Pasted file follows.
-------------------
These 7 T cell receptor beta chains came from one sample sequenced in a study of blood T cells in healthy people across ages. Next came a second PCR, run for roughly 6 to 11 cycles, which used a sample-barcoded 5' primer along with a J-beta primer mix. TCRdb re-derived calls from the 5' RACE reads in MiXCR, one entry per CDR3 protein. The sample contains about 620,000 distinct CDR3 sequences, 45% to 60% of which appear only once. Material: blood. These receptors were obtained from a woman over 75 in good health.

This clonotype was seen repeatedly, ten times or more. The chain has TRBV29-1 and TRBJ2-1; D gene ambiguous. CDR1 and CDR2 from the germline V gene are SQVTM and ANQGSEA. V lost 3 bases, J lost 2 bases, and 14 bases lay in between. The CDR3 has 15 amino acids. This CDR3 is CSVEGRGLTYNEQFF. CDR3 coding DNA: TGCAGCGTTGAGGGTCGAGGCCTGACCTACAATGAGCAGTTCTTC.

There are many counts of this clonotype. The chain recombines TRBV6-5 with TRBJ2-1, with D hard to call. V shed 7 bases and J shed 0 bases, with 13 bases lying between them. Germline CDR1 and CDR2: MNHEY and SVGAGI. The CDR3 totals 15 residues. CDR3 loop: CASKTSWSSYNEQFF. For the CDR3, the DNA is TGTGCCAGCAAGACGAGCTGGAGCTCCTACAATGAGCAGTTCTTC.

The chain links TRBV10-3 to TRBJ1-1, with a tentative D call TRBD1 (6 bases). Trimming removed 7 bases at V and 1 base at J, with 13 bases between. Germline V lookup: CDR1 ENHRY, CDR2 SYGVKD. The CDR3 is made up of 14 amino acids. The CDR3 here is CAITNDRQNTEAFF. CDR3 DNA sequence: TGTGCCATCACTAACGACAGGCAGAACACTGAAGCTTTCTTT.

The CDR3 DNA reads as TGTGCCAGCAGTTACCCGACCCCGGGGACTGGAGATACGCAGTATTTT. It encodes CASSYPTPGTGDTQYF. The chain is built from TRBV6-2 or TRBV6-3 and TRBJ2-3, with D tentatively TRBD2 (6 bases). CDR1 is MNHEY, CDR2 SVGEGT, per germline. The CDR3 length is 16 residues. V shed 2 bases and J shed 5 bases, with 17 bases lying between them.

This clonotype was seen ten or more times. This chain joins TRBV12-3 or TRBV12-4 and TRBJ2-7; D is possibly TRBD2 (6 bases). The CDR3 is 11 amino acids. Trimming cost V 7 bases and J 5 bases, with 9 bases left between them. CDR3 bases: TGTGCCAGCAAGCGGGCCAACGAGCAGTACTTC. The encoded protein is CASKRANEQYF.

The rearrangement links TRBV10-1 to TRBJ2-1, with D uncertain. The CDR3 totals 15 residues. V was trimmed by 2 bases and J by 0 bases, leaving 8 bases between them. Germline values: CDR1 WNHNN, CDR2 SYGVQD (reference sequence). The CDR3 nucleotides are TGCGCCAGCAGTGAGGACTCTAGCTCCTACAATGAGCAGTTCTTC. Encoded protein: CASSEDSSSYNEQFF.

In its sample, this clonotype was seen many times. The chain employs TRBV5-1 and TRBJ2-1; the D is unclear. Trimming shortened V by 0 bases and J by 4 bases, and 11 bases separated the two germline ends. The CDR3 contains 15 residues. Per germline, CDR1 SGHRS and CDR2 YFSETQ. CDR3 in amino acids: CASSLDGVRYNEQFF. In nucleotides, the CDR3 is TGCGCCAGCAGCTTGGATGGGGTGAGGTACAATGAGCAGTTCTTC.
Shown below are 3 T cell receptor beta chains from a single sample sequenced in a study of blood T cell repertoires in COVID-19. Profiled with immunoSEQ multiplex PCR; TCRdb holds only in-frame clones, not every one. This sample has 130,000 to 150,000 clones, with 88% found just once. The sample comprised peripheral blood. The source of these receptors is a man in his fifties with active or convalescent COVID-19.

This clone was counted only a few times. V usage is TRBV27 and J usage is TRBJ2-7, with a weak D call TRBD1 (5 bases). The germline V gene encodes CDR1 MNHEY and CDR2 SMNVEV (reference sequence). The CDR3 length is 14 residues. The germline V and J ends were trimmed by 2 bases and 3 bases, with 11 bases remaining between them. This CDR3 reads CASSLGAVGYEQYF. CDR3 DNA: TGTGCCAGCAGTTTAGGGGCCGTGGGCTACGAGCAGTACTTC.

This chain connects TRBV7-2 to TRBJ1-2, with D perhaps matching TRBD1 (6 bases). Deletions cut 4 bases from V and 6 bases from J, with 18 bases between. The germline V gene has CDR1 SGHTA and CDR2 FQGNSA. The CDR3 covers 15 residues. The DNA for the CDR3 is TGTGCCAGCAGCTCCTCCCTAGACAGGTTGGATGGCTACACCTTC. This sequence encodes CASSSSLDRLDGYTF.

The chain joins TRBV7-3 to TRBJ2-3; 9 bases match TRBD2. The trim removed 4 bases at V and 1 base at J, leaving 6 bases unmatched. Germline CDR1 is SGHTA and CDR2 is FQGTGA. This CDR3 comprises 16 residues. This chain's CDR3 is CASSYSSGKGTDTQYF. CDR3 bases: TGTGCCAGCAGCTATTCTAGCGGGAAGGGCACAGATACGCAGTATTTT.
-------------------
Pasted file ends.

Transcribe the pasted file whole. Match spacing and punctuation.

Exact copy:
These 7 T cell receptor beta chains came from one sample sequenced in a study of blood T cells in healthy people across ages. Next came a second PCR, run for roughly 6 to 11 cycles, which used a sample-barcoded 5' primer along with a J-beta primer mix. TCRdb re-derived calls from the 5' RACE reads in MiXCR, one entry per CDR3 protein. The sample contains about 620,000 distinct CDR3 sequences, 45% to 60% of which appear only once. Material: blood. These receptors were obtained from a woman over 75 in good health.

This clonotype was seen repeatedly, ten times or more. The chain has TRBV29-1 and TRBJ2-1; D gene ambiguous. CDR1 and CDR2 from the germline V gene are SQVTM and ANQGSEA. V lost 3 bases, J lost 2 bases, and 14 bases lay in between. The CDR3 has 15 amino acids. This CDR3 is CSVEGRGLTYNEQFF. CDR3 coding DNA: TGCAGCGTTGAGGGTCGAGGCCTGACCTACAATGAGCAGTTCTTC.

There are many counts of this clonotype. The chain recombines TRBV6-5 with TRBJ2-1, with D hard to call. V shed 7 bases and J shed 0 bases, with 13 bases lying between them. Germline CDR1 and CDR2: MNHEY and SVGAGI. The CDR3 totals 15 residues. CDR3 loop: CASKTSWSSYNEQFF. For the CDR3, the DNA is TGTGCCAGCAAGACGAGCTGGAGCTCCTACAATGAGCAGTTCTTC.

The chain links TRBV10-3 to TRBJ1-1, with a tentative D call TRBD1 (6 bases). Trimming removed 7 bases at V and 1 base at J, with 13 bases between. Germline V lookup: CDR1 ENHRY, CDR2 SYGVKD. The CDR3 is made up of 14 amino acids. The CDR3 here is CAITNDRQNTEAFF. CDR3 DNA sequence: TGTGCCATCACTAACGACAGGCAGAACACTGAAGCTTTCTTT.

The CDR3 DNA reads as TGTGCCAGCAGTTACCCGACCCCGGGGACTGGAGATACGCAGTATTTT. It encodes CASSYPTPGTGDTQYF. The chain is built from TRBV6-2 or TRBV6-3 and TRBJ2-3, with D tentatively TRBD2 (6 bases). CDR1 is MNHEY, CDR2 SVGEGT, per germline. The CDR3 length is 16 residues. V shed 2 bases and J shed 5 bases, with 17 bases lying between them.

This clonotype was seen ten or more times. This chain joins TRBV12-3 or TRBV12-4 and TRBJ2-7; D is possibly TRBD2 (6 bases). The CDR3 is 11 amino acids. Trimming cost V 7 bases and J 5 bases, with 9 bases left between them. CDR3 bases: TGTGCCAGCAAGCGGGCCAACGAGCAGTACTTC. The encoded protein is CASKRANEQYF.

The rearrangement links TRBV10-1 to TRBJ2-1, with D uncertain. The CDR3 totals 15 residues. V was trimmed by 2 bases and J by 0 bases, leaving 8 bases between them. Germline values: CDR1 WNHNN, CDR2 SYGVQD (reference sequence). The CDR3 nucleotides are TGCGCCAGCAGTGAGGACTCTAGCTCCTACAATGAGCAGTTCTTC. Encoded protein: CASSEDSSSYNEQFF.

In its sample, this clonotype was seen many times. The chain employs TRBV5-1 and TRBJ2-1; the D is unclear. Trimming shortened V by 0 bases and J by 4 bases, and 11 bases separated the two germline ends. The CDR3 contains 15 residues. Per germline, CDR1 SGHRS and CDR2 YFSETQ. CDR3 in amino acids: CASSLDGVRYNEQFF. In nucleotides, the CDR3 is TGCGCCAGCAGCTTGGATGGGGTGAGGTACAATGAGCAGTTCTTC.
Shown below are 3 T cell receptor beta chains from a single sample sequenced in a study of blood T cell repertoires in COVID-19. Profiled with immunoSEQ multiplex PCR; TCRdb holds only in-frame clones, not every one. This sample has 130,000 to 150,000 clones, with 88% found just once. The sample comprised peripheral blood. The source of these receptors is a man in his fifties with active or convalescent COVID-19.

This clone was counted only a few times. V usage is TRBV27 and J usage is TRBJ2-7, with a weak D call TRBD1 (5 bases). The germline V gene encodes CDR1 MNHEY and CDR2 SMNVEV (reference sequence). The CDR3 length is 14 residues. The germline V and J ends were trimmed by 2 bases and 3 bases, with 11 bases remaining between them. This CDR3 reads CASSLGAVGYEQYF. CDR3 DNA: TGTGCCAGCAGTTTAGGGGCCGTGGGCTACGAGCAGTACTTC.

This chain connects TRBV7-2 to TRBJ1-2, with D perhaps matching TRBD1 (6 bases). Deletions cut 4 bases from V and 6 bases from J, with 18 bases between. The germline V gene has CDR1 SGHTA and CDR2 FQGNSA. The CDR3 covers 15 residues. The DNA for the CDR3 is TGTGCCAGCAGCTCCTCCCTAGACAGGTTGGATGGCTACACCTTC. This sequence encodes CASSSSLDRLDGYTF.

The chain joins TRBV7-3 to TRBJ2-3; 9 bases match TRBD2. The trim removed 4 bases at V and 1 base at J, leaving 6 bases unmatched. Germline CDR1 is SGHTA and CDR2 is FQGTGA. This CDR3 comprises 16 residues. This chain's CDR3 is CASSYSSGKGTDTQYF. CDR3 bases: TGTGCCAGCAGCTATTCTAGCGGGAAGGGCACAGATACGCAGTATTTT.